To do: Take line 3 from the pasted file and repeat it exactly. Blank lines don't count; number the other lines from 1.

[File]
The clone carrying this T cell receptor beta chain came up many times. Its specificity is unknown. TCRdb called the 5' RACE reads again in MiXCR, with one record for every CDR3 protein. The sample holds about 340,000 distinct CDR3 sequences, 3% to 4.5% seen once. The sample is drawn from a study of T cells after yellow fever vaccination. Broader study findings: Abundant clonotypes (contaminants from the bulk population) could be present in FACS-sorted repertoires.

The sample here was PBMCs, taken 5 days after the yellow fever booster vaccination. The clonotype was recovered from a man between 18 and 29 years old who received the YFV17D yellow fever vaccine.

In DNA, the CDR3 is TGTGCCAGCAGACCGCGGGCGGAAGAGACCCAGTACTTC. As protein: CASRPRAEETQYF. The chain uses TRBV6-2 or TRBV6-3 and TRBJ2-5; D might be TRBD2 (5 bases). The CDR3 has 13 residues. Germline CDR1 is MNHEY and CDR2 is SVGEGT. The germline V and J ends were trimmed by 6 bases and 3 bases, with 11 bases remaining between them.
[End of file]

In DNA, the CDR3 is TGTGCCAGCAGACCGCGGGCGGAAGAGACCCAGTACTTC. As protein: CASRPRAEETQYF. The chain uses TRBV6-2 or TRBV6-3 and TRBJ2-5; D might be TRBD2 (5 bases). The CDR3 has 13 residues. Germline CDR1 is MNHEY and CDR2 is SVGEGT. The germline V and J ends were trimmed by 6 bases and 3 bases, with 11 bases remaining between them.